Roderick Williams Winterreise at Stratford

RODERICK WILLIAMS TAKES US ON A VERY SPECIAL WINTER JOURNEY RODERICK WILLIAMS AND CHRISTOPHER GLYNN Stratford Playhouse ***** The standing ovation which acclaimed the end of this amazing recital was genuinely well-deserved, and this grizzled, grumpy old critic happily joined in. Roderick Williams and pianist ("accompanist" is too diminishing a word to use in such a context) Christopher Glynn had just delivered a mesmerising, totally involving account of Schubert's Winterreise, here in a new English translation by Jeremy Sams. This translation is elegant and sincere, true to the spirit of Wilhelm Muller's German original, and we are left wondering whether this Winter Journey was not an actual pilgrimage, but in fact a trawl of the soul. And Williams certainly brought out this ambivalence, pacing around and through this in-the-round audience for the opening concert of the Stratford Music Festival, even sometimes sitting among us, communicating both with the

Fwd: Our blog

      -----Original Message----- From: Norman Stinchcombe <stinchcombe1953@gmail.com> To: Christopher Morley <cfmorley47@aol.com> Sent: Thu, 12 Sep 2019 10:38 Subject: Re: Our blog Hi Chris This is a massive advertising spam aimed at selling online courses in computer training: "Python" refers to the computer language not the snake. Instead of spam arriving in emails it attaches itself to the comment section in blogs. BlogSpot.com, on top which I believe our blog sits, must be particularly vulnerable. A site called "The Magic of Music" has been affected with identical comment postings. See here:  https://govindvenu.blogspot.com/2018/07/blog-post.html As has this blog on cycling: https://stridersandriders.blogspot.com/2017/01/mountain-bike-race-save-date.html And this blog on the student radio site run by MIT students: http://www.jacobmiske.com/p/music-and-art.html Clearly BlogSpot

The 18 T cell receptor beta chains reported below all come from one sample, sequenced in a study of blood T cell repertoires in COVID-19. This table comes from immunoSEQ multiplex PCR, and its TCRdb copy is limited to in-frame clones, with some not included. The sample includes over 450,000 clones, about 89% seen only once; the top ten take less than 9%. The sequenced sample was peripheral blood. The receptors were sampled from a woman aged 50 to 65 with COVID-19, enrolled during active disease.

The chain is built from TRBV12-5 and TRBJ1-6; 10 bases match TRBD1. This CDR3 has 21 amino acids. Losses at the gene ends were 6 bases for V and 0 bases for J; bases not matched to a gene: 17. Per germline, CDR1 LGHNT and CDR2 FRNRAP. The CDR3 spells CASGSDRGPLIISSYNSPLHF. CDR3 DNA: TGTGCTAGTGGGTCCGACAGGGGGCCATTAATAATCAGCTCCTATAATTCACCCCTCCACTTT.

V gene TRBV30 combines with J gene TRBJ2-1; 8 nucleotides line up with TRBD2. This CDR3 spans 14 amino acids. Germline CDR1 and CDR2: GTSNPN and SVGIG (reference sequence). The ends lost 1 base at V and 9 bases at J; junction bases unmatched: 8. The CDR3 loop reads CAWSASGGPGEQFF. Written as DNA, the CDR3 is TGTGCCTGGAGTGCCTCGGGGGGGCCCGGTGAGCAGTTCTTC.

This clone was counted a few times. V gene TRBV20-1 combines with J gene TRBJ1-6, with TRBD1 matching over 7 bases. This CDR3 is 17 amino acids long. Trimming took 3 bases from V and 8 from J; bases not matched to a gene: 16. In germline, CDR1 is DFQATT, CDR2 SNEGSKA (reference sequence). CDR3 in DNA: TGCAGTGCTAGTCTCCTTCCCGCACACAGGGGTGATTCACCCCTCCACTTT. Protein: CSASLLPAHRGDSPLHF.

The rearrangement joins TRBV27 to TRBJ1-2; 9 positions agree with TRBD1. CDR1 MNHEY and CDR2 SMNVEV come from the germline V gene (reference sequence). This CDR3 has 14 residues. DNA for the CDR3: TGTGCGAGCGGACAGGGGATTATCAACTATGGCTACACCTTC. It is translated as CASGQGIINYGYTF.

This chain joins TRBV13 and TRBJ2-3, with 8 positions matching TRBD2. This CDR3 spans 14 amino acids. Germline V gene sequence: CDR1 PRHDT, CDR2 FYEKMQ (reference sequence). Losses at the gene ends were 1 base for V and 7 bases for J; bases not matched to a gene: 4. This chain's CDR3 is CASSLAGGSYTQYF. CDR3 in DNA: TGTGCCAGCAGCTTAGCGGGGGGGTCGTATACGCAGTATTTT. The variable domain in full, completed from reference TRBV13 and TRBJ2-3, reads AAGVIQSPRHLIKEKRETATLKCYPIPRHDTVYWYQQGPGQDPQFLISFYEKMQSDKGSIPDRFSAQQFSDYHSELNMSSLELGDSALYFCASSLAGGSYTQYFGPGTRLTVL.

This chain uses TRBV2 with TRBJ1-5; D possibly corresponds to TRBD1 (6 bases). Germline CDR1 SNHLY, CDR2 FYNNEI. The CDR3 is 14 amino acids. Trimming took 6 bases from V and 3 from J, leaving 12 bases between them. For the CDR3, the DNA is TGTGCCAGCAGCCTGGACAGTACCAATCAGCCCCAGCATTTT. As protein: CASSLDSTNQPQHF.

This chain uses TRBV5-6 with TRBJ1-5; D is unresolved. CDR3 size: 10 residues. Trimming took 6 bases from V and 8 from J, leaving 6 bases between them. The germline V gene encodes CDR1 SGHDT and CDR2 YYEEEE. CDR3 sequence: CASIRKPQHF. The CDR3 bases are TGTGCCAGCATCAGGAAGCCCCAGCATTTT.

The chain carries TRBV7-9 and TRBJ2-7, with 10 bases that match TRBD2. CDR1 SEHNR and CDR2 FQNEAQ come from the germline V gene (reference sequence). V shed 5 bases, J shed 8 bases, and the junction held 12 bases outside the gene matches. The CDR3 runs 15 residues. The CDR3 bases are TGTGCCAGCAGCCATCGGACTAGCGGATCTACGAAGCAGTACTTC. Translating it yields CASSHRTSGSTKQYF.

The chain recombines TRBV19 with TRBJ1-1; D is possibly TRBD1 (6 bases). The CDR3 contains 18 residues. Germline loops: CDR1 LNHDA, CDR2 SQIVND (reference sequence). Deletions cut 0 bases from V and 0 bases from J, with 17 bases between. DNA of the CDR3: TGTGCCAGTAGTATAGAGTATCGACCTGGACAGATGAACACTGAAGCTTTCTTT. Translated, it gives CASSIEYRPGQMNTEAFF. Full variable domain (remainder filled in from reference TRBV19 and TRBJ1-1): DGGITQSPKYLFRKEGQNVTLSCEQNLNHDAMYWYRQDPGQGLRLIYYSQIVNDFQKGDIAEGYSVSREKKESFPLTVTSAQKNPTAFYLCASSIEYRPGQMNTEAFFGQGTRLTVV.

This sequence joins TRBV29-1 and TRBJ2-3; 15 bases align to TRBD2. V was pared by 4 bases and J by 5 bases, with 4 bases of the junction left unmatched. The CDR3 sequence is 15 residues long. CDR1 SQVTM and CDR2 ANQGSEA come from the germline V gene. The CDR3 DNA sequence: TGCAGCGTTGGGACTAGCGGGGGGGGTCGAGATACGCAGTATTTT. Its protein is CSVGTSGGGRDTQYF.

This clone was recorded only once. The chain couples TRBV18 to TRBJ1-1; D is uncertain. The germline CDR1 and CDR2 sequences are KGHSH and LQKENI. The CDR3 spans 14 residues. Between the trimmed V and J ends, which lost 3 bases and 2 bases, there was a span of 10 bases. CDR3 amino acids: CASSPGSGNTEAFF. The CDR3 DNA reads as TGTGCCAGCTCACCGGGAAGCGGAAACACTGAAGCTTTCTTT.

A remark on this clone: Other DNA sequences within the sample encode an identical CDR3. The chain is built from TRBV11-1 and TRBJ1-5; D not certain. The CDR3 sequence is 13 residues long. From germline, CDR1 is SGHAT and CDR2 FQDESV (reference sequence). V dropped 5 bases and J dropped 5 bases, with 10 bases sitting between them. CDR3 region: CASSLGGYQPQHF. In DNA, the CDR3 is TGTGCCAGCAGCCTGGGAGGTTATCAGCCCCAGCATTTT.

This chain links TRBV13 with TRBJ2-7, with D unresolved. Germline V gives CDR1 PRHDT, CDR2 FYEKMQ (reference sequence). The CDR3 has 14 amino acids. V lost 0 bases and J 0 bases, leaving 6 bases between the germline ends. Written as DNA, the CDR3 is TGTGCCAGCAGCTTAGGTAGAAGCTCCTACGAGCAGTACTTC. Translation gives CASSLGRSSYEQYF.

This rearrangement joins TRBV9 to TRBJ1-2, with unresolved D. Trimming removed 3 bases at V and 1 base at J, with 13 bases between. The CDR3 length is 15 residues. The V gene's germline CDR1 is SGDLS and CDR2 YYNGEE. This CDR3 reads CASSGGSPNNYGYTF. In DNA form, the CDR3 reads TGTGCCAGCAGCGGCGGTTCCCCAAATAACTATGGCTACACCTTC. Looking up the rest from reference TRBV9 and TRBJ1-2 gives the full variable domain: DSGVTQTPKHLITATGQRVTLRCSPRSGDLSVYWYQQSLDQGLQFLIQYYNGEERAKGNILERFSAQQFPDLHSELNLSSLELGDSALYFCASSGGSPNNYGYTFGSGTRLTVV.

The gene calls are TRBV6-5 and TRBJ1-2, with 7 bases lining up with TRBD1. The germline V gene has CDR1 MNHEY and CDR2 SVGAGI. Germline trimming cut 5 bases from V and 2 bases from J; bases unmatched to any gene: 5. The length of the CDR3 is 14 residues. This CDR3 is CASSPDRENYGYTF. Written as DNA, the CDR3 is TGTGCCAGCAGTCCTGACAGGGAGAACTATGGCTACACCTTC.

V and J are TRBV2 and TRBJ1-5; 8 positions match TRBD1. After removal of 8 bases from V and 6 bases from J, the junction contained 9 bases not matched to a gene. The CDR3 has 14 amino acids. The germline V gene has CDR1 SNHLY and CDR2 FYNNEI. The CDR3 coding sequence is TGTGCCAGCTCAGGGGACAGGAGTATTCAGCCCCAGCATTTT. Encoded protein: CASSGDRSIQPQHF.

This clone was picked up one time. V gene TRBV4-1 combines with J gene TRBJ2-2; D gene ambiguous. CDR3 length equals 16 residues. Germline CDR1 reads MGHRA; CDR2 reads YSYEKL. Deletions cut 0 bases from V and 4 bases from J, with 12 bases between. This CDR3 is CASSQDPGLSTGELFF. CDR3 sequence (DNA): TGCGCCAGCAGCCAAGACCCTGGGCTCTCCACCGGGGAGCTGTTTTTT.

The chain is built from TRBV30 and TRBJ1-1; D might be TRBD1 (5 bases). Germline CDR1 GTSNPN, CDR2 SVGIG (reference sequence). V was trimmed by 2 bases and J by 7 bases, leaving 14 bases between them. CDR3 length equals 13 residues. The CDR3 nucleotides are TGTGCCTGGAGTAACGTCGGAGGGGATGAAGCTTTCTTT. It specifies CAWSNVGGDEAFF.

Reviews of Bantock and Armonico Consort CDs

NORMAN STINCHCOMBE REVIEWS CD RELEASES OF BANTOCK AND THE ARMONICO CONSORT BANTOCK REDISCOVERED: Marchant (Somm Recordings SOMMCD 0183) ★★★ Sir Granville Bantock is a composer whose music is worth rediscovering. But I don't think that this album of his piano music, despite the excellent playing of Maria Marchant and fine recording quality, will make many converts. Bantock's talent was for orchestral music; his Pagan and Hebridean symphonies and brilliant tone poem Thalaba the Destroyer – a dead ringer for Tchaikovsky's Manfred – in terrific recordings conducted by Vernon Handley (Hyperion) are the place to start. One hopes we'll hear some during the CBSO centenary celebrations – his overture Saul was the first piece the orchestra played in 1920. Marchant plays a piano reduction of it but, since Bantock was no Liszt, it's not a patch on the original. The other music here, twenty-two short pieces, are all pleasant and well-crafted but, however felicitous Marchant&